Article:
Why lithium, why now, why ANY TSX-listed company?
In the past year, gold is down 15%, zinc 21%, silver 23%, copper 27%, palladium 29%, platinum 33%, nickel 44% and oil 55%. How does that compare (roughly speaking as lithium is highly use-specific) to lithium carbonate or hydroxide prices?
Simon Moores of Benchmark Mineral Intelligence, a very well regarded metals and minerals consulting firm, explained, “on average, lithium carbonate prices are up roughly 20% in the past year and hydroxide about 25%.” Moores reminds readers NOT to rely heavily on data points in industry markets that are neither transparent nor liquid. “Reported lithium prices can and do vary widely based on a large number of factors. We at Benchmark rely on proprietary information and a network of fellow experts to assess the pulse of the market.”
Why might lithium prices be moving in the opposite direction of other metals and minerals?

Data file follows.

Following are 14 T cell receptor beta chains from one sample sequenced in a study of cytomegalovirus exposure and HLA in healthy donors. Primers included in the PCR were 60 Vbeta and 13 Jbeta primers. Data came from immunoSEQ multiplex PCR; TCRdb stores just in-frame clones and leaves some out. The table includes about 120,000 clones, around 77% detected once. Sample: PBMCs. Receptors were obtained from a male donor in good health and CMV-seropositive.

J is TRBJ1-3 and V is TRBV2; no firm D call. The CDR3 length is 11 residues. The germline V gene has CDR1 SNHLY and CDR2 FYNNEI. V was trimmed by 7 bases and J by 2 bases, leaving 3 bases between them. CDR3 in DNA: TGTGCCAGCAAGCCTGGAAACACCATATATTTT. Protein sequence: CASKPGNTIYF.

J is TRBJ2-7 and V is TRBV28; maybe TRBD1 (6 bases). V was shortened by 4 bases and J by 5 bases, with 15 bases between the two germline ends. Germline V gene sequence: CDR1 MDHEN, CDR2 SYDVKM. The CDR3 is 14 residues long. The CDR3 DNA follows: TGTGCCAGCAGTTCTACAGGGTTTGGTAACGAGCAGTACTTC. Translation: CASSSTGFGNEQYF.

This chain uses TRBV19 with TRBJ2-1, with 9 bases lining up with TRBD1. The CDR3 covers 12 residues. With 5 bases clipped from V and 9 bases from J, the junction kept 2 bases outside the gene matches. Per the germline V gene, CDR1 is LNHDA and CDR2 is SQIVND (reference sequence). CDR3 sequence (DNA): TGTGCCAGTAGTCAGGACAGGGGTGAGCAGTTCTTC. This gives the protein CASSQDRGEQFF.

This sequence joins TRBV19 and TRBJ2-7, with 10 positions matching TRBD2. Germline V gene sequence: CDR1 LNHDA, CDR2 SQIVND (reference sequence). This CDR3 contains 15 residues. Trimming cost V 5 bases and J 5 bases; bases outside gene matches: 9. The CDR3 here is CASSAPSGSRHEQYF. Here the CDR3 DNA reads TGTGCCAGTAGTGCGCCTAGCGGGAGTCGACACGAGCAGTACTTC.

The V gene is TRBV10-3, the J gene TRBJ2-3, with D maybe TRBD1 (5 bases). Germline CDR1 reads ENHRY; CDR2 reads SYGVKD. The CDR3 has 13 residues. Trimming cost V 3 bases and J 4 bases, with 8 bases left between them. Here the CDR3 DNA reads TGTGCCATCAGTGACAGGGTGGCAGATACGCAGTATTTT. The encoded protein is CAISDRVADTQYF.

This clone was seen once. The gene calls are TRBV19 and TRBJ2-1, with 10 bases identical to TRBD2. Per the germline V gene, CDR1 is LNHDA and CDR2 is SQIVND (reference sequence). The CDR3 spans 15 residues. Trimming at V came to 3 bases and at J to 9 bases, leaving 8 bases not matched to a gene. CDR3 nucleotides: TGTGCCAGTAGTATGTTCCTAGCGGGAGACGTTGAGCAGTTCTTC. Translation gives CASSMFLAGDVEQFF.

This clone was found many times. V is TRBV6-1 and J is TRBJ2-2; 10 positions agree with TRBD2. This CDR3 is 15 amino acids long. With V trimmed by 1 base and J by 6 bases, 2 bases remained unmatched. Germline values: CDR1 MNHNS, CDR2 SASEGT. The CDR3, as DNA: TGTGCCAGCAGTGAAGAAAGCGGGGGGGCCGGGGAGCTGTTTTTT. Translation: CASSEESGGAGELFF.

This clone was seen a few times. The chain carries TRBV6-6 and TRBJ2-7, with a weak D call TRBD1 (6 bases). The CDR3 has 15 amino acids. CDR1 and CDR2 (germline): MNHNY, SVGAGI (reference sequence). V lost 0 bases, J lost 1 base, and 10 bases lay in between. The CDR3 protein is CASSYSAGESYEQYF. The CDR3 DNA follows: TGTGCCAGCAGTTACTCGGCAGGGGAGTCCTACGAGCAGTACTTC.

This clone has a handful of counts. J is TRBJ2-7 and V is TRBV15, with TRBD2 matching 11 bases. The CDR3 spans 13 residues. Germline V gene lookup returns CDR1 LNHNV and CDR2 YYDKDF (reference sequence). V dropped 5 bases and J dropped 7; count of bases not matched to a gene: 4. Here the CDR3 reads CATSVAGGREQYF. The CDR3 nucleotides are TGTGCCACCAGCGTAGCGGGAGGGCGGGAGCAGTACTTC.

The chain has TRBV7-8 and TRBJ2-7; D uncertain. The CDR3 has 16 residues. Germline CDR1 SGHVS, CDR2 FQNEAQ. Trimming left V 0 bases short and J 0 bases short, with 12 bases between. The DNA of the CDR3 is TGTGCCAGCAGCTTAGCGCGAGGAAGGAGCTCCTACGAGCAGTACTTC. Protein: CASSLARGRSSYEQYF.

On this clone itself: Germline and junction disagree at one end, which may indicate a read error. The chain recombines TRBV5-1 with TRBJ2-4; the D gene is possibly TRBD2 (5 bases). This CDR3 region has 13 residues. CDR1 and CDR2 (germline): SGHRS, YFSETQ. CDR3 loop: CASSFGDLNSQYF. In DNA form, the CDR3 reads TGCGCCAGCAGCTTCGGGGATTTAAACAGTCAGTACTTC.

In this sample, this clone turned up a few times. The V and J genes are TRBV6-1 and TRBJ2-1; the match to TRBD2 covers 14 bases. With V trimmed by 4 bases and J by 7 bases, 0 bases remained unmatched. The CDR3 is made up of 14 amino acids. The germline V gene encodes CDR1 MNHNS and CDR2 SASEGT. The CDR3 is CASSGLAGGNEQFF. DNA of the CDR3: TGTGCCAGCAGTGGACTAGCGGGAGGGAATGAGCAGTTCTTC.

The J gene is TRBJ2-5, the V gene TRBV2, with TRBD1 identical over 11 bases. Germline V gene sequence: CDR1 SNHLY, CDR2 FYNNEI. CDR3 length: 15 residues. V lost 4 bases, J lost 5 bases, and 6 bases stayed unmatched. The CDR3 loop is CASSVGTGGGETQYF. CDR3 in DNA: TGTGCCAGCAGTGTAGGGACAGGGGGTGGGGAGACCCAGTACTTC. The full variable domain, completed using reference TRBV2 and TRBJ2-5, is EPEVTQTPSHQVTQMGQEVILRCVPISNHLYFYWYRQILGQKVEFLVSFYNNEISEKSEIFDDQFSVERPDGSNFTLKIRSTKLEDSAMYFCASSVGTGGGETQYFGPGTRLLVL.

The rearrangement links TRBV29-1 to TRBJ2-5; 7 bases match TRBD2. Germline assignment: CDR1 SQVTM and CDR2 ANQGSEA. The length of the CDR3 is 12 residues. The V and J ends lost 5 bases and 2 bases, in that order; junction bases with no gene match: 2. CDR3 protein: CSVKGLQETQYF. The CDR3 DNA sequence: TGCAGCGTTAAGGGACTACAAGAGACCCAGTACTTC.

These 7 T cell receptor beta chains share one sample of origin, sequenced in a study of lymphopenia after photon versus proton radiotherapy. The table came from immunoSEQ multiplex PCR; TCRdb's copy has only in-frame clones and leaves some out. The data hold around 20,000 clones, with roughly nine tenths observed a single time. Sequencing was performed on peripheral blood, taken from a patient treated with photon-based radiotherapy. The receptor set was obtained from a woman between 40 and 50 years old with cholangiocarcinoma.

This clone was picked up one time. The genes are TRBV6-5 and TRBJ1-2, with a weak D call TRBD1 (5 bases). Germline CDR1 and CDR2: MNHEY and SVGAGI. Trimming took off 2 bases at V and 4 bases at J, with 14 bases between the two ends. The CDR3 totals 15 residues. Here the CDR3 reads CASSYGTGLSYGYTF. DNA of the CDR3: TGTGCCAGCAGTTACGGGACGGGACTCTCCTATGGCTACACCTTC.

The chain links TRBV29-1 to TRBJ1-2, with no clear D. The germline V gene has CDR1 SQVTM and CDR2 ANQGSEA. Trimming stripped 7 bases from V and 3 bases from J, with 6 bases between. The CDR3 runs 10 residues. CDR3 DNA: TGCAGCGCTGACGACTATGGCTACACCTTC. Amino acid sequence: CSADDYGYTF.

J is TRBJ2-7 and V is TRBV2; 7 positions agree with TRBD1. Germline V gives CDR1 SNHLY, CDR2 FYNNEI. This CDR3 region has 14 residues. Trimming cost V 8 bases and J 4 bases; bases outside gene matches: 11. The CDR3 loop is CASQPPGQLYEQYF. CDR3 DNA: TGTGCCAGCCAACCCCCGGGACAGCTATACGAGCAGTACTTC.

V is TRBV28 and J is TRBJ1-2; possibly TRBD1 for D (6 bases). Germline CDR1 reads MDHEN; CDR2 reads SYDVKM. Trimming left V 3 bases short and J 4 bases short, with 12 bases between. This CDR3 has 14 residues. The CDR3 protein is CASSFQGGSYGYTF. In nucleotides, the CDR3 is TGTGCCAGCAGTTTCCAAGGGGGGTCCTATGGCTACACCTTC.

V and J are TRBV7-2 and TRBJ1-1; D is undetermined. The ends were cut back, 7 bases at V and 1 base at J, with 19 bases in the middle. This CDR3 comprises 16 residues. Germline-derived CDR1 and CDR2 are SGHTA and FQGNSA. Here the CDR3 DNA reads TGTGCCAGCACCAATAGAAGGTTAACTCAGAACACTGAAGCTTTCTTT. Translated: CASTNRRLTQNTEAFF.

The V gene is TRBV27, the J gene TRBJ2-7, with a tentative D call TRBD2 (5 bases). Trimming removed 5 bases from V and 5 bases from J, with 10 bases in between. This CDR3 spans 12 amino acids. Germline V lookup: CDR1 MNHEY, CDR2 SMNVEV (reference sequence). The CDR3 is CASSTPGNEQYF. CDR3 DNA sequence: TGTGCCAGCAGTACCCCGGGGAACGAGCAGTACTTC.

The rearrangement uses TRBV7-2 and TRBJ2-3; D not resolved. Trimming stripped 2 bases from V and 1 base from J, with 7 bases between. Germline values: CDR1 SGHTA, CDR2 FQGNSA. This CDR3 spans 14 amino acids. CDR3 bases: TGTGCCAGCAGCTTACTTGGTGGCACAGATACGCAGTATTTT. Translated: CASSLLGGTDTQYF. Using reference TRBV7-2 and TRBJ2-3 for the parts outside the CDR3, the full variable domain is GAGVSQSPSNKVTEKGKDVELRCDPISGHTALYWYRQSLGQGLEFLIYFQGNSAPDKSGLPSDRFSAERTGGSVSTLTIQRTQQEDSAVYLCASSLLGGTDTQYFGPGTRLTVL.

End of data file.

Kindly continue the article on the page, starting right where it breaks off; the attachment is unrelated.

Pundits are starting to come around. Not just on lithium, but sectors like uranium. Yet believers are still contrarians, nonconformists, misfits. As one of just a handful of pure-play lithium juniors or merit, Dajin Resources (TSX-V: DJI) (OTC: DJIFF) has as much leverage to a rebound in natural resource stocks as any.
Yes, attention on the lithium sector appears to be growing. Consider that the average daily trading volume of the combined (TSX-V: DJI) and (OTC: DJIFF) tickers of roughly 1.075 million shares, [Source: GoogleFinance]. Pure Energy’s equivalent combined (TSX-V: PE) and (OTC:HMGLF) trading volume nearly 1 million shares and Western Lithium’s ~ 900k shares.